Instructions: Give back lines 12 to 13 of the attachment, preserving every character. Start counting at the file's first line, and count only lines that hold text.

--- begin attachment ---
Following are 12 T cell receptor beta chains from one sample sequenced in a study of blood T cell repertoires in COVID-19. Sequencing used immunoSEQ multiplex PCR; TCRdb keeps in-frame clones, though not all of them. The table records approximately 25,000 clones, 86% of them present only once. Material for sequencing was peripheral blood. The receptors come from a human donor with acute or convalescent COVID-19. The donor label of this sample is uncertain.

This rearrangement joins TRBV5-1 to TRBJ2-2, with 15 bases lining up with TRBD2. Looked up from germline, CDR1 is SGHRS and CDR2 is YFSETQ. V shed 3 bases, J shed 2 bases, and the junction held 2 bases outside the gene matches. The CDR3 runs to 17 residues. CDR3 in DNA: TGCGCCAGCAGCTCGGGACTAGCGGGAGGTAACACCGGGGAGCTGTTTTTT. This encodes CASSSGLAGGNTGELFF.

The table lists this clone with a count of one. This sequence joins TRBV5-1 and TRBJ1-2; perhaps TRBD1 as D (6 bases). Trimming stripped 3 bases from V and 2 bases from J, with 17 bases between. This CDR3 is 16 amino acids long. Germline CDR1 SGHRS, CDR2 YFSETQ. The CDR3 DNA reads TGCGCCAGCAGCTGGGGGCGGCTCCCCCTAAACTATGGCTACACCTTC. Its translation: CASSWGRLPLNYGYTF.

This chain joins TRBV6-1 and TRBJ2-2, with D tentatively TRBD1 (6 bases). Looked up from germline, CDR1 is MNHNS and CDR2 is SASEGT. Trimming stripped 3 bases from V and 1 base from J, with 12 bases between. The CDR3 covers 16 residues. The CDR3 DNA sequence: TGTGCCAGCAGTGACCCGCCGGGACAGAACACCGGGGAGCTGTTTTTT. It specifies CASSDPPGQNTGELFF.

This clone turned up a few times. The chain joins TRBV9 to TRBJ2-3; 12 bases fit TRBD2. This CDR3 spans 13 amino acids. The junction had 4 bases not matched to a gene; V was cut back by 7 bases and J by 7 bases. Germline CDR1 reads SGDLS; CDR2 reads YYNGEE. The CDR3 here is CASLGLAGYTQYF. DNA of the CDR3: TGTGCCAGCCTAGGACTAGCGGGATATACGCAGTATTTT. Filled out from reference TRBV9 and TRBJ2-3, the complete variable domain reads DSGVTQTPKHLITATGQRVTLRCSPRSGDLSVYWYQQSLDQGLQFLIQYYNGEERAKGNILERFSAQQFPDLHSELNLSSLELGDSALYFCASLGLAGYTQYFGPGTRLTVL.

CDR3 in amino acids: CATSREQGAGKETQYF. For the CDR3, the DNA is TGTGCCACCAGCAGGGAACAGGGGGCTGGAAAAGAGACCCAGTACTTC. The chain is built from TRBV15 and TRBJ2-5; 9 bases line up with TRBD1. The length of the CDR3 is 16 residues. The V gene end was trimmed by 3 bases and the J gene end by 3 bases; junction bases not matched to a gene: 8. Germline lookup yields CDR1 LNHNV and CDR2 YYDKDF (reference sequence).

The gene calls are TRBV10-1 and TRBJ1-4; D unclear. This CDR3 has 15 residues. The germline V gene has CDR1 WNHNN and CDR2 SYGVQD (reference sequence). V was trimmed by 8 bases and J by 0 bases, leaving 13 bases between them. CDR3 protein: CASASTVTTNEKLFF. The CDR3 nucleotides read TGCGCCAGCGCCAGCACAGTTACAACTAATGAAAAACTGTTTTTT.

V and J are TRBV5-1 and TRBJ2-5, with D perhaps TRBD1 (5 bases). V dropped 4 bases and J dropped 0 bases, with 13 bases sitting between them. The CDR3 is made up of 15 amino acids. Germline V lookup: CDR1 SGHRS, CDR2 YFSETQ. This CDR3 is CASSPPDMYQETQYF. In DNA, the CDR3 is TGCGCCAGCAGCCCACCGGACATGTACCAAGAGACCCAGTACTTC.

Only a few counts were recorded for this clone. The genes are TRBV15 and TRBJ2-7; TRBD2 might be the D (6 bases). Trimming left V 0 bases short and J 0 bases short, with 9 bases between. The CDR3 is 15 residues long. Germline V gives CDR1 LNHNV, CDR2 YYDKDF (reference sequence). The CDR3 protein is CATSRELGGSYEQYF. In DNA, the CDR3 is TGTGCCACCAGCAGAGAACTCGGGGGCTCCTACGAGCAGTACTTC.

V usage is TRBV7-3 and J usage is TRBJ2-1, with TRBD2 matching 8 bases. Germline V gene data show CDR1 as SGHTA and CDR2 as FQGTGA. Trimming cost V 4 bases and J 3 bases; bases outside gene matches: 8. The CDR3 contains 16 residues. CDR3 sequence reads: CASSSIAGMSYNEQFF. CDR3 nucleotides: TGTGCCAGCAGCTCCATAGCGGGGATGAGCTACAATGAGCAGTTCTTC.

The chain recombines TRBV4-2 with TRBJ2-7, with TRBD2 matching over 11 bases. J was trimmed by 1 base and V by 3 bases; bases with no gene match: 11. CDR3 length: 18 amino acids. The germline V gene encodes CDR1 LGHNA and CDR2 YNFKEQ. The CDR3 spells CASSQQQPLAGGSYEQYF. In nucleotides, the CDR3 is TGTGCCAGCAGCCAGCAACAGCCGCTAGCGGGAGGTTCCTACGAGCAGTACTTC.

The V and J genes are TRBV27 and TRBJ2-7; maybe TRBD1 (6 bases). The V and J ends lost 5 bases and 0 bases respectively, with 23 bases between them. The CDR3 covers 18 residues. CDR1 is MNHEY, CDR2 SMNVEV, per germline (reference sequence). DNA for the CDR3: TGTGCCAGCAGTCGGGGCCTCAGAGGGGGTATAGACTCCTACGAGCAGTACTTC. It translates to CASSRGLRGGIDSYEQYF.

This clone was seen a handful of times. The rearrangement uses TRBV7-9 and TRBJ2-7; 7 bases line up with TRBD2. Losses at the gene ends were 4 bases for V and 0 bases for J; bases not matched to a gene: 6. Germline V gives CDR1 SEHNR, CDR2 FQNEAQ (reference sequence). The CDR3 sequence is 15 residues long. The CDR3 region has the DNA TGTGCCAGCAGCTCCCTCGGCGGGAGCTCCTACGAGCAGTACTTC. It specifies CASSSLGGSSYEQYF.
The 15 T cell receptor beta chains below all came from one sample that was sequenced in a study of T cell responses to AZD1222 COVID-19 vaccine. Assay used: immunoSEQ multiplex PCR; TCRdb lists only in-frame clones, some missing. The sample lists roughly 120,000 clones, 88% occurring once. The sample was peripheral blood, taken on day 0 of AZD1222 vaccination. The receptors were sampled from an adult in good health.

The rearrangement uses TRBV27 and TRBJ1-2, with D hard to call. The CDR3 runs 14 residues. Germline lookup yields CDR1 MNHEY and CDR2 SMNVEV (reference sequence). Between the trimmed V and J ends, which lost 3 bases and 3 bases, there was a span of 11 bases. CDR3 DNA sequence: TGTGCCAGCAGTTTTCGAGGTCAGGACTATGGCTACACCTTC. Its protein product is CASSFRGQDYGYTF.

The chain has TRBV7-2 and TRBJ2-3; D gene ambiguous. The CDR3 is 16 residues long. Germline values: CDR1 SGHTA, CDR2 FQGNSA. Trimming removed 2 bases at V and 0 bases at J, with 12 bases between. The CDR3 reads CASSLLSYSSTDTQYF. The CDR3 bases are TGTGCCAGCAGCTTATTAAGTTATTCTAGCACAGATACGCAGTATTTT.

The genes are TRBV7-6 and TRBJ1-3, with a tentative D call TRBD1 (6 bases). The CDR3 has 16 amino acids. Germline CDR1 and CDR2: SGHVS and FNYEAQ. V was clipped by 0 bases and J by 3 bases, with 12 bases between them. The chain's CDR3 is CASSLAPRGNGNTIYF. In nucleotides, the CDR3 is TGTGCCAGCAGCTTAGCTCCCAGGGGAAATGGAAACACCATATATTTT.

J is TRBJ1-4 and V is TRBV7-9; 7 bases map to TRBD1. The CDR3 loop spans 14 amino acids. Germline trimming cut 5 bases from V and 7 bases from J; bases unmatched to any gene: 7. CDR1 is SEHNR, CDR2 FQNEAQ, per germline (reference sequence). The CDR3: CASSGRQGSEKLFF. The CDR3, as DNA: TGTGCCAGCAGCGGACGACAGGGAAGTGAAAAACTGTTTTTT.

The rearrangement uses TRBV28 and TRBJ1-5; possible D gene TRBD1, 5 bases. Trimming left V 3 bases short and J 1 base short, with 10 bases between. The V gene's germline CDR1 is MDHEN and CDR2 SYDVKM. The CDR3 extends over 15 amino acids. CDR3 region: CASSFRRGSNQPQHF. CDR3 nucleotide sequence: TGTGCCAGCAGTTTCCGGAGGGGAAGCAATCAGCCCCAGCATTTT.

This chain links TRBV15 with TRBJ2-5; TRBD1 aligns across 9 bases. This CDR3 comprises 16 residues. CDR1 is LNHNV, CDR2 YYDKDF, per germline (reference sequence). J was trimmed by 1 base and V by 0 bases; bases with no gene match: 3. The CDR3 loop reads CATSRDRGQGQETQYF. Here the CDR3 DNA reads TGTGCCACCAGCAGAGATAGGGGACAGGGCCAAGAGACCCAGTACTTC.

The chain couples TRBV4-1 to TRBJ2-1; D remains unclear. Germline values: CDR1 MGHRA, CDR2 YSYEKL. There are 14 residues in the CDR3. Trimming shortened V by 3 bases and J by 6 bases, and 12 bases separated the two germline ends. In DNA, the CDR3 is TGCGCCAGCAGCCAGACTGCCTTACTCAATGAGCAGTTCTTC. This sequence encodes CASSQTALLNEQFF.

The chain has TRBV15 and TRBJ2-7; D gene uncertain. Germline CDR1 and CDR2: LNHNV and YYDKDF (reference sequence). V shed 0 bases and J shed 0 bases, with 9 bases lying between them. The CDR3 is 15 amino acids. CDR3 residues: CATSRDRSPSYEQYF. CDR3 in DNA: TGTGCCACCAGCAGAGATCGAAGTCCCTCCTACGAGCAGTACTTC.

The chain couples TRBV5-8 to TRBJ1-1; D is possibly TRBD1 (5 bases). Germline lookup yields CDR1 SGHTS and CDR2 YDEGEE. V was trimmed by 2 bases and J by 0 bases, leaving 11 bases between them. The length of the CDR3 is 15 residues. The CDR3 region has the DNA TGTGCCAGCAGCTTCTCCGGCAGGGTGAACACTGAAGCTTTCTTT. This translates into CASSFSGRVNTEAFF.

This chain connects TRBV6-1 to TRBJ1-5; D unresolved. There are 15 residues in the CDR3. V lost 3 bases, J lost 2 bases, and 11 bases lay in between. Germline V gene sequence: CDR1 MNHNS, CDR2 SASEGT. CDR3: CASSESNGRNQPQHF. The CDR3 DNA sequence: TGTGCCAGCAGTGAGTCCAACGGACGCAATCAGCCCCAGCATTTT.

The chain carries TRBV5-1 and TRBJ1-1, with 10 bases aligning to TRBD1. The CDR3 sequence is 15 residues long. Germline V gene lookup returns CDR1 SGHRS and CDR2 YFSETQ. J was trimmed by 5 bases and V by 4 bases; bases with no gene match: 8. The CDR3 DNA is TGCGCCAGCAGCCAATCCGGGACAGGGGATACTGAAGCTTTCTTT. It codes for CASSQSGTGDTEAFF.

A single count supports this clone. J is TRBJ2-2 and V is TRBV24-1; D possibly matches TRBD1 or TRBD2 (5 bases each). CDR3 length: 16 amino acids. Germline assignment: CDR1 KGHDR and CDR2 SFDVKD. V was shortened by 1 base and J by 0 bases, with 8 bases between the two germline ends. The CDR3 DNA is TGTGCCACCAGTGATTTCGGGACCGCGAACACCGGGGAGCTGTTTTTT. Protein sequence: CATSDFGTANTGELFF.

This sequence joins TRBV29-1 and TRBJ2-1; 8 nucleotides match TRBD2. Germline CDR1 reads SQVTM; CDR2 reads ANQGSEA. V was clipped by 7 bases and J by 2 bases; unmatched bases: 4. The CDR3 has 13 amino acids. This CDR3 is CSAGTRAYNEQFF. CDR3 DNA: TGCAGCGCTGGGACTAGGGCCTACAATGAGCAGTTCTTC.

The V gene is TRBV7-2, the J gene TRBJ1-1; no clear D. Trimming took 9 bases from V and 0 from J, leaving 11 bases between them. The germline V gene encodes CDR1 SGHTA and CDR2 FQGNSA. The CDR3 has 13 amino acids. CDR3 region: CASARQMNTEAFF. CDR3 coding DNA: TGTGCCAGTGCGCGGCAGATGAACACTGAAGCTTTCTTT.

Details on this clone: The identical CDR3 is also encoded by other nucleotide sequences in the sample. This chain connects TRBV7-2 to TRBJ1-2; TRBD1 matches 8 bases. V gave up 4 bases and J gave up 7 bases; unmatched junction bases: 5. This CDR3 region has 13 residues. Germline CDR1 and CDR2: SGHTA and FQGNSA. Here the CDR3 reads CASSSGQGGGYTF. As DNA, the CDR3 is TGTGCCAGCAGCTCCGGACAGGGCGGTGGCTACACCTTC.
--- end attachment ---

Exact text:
The V and J genes are TRBV27 and TRBJ2-7; maybe TRBD1 (6 bases). The V and J ends lost 5 bases and 0 bases respectively, with 23 bases between them. The CDR3 covers 18 residues. CDR1 is MNHEY, CDR2 SMNVEV, per germline (reference sequence). DNA for the CDR3: TGTGCCAGCAGTCGGGGCCTCAGAGGGGGTATAGACTCCTACGAGCAGTACTTC. It translates to CASSRGLRGGIDSYEQYF.

This clone was seen a handful of times. The rearrangement uses TRBV7-9 and TRBJ2-7; 7 bases line up with TRBD2. Losses at the gene ends were 4 bases for V and 0 bases for J; bases not matched to a gene: 6. Germline V gives CDR1 SEHNR, CDR2 FQNEAQ (reference sequence). The CDR3 sequence is 15 residues long. The CDR3 region has the DNA TGTGCCAGCAGCTCCCTCGGCGGGAGCTCCTACGAGCAGTACTTC. It specifies CASSSLGGSSYEQYF.